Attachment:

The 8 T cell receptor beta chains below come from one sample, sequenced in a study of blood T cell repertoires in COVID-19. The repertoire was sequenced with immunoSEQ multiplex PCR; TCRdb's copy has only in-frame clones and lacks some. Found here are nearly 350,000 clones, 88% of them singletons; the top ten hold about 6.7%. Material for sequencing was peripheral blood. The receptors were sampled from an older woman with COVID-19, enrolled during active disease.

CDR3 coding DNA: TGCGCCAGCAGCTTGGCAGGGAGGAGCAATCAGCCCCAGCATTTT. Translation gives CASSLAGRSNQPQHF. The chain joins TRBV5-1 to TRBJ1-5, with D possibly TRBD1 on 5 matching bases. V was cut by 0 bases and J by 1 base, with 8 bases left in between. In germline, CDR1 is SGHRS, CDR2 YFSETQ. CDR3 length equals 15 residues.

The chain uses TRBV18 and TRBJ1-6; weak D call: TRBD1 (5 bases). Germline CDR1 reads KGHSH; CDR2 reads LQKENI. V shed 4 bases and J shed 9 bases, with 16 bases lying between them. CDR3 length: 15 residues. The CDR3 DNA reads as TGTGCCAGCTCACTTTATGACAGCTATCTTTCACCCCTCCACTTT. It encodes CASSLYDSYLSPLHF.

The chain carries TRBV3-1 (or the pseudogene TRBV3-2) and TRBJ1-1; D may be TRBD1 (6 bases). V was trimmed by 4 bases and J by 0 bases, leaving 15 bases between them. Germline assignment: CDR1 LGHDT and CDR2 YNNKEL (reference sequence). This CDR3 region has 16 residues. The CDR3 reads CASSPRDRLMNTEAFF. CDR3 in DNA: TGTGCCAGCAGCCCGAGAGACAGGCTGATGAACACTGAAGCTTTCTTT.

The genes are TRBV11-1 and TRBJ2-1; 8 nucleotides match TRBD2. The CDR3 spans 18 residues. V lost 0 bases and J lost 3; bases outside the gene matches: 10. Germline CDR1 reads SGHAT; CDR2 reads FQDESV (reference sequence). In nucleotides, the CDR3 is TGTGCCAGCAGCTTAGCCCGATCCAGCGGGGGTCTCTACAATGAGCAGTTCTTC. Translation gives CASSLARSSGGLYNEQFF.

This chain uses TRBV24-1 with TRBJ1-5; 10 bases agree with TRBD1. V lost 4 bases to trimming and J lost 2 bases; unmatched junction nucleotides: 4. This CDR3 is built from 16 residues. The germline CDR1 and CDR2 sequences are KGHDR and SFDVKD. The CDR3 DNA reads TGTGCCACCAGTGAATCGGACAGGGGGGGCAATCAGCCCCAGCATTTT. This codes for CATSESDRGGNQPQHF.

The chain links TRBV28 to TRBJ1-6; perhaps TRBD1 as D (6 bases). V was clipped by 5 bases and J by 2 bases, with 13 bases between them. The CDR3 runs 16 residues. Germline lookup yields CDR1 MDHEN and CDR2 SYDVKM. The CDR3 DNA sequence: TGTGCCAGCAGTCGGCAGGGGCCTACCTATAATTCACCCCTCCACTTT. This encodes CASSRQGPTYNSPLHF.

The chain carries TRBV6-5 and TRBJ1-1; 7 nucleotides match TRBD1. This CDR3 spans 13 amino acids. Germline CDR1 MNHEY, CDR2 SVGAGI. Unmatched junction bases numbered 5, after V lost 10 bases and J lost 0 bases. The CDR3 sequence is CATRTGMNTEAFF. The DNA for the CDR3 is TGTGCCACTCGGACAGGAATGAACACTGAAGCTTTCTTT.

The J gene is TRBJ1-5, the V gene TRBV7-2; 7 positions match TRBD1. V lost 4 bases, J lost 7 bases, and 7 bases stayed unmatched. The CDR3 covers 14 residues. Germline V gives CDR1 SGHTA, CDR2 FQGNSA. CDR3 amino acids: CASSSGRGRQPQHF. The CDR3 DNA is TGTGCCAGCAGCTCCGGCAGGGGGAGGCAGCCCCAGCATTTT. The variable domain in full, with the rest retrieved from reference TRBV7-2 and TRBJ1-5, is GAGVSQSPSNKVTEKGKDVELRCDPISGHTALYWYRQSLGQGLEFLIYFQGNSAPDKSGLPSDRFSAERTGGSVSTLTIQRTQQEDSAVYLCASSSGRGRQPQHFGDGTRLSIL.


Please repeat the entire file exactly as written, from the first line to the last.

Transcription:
The 8 T cell receptor beta chains below come from one sample, sequenced in a study of blood T cell repertoires in COVID-19. The repertoire was sequenced with immunoSEQ multiplex PCR; TCRdb's copy has only in-frame clones and lacks some. Found here are nearly 350,000 clones, 88% of them singletons; the top ten hold about 6.7%. Material for sequencing was peripheral blood. The receptors were sampled from an older woman with COVID-19, enrolled during active disease.

CDR3 coding DNA: TGCGCCAGCAGCTTGGCAGGGAGGAGCAATCAGCCCCAGCATTTT. Translation gives CASSLAGRSNQPQHF. The chain joins TRBV5-1 to TRBJ1-5, with D possibly TRBD1 on 5 matching bases. V was cut by 0 bases and J by 1 base, with 8 bases left in between. In germline, CDR1 is SGHRS, CDR2 YFSETQ. CDR3 length equals 15 residues.

The chain uses TRBV18 and TRBJ1-6; weak D call: TRBD1 (5 bases). Germline CDR1 reads KGHSH; CDR2 reads LQKENI. V shed 4 bases and J shed 9 bases, with 16 bases lying between them. CDR3 length: 15 residues. The CDR3 DNA reads as TGTGCCAGCTCACTTTATGACAGCTATCTTTCACCCCTCCACTTT. It encodes CASSLYDSYLSPLHF.

The chain carries TRBV3-1 (or the pseudogene TRBV3-2) and TRBJ1-1; D may be TRBD1 (6 bases). V was trimmed by 4 bases and J by 0 bases, leaving 15 bases between them. Germline assignment: CDR1 LGHDT and CDR2 YNNKEL (reference sequence). This CDR3 region has 16 residues. The CDR3 reads CASSPRDRLMNTEAFF. CDR3 in DNA: TGTGCCAGCAGCCCGAGAGACAGGCTGATGAACACTGAAGCTTTCTTT.

The genes are TRBV11-1 and TRBJ2-1; 8 nucleotides match TRBD2. The CDR3 spans 18 residues. V lost 0 bases and J lost 3; bases outside the gene matches: 10. Germline CDR1 reads SGHAT; CDR2 reads FQDESV (reference sequence). In nucleotides, the CDR3 is TGTGCCAGCAGCTTAGCCCGATCCAGCGGGGGTCTCTACAATGAGCAGTTCTTC. Translation gives CASSLARSSGGLYNEQFF.

This chain uses TRBV24-1 with TRBJ1-5; 10 bases agree with TRBD1. V lost 4 bases to trimming and J lost 2 bases; unmatched junction nucleotides: 4. This CDR3 is built from 16 residues. The germline CDR1 and CDR2 sequences are KGHDR and SFDVKD. The CDR3 DNA reads TGTGCCACCAGTGAATCGGACAGGGGGGGCAATCAGCCCCAGCATTTT. This codes for CATSESDRGGNQPQHF.

The chain links TRBV28 to TRBJ1-6; perhaps TRBD1 as D (6 bases). V was clipped by 5 bases and J by 2 bases, with 13 bases between them. The CDR3 runs 16 residues. Germline lookup yields CDR1 MDHEN and CDR2 SYDVKM. The CDR3 DNA sequence: TGTGCCAGCAGTCGGCAGGGGCCTACCTATAATTCACCCCTCCACTTT. This encodes CASSRQGPTYNSPLHF.

The chain carries TRBV6-5 and TRBJ1-1; 7 nucleotides match TRBD1. This CDR3 spans 13 amino acids. Germline CDR1 MNHEY, CDR2 SVGAGI. Unmatched junction bases numbered 5, after V lost 10 bases and J lost 0 bases. The CDR3 sequence is CATRTGMNTEAFF. The DNA for the CDR3 is TGTGCCACTCGGACAGGAATGAACACTGAAGCTTTCTTT.

The J gene is TRBJ1-5, the V gene TRBV7-2; 7 positions match TRBD1. V lost 4 bases, J lost 7 bases, and 7 bases stayed unmatched. The CDR3 covers 14 residues. Germline V gives CDR1 SGHTA, CDR2 FQGNSA. CDR3 amino acids: CASSSGRGRQPQHF. The CDR3 DNA is TGTGCCAGCAGCTCCGGCAGGGGGAGGCAGCCCCAGCATTTT. The variable domain in full, with the rest retrieved from reference TRBV7-2 and TRBJ1-5, is GAGVSQSPSNKVTEKGKDVELRCDPISGHTALYWYRQSLGQGLEFLIYFQGNSAPDKSGLPSDRFSAERTGGSVSTLTIQRTQQEDSAVYLCASSSGRGRQPQHFGDGTRLSIL.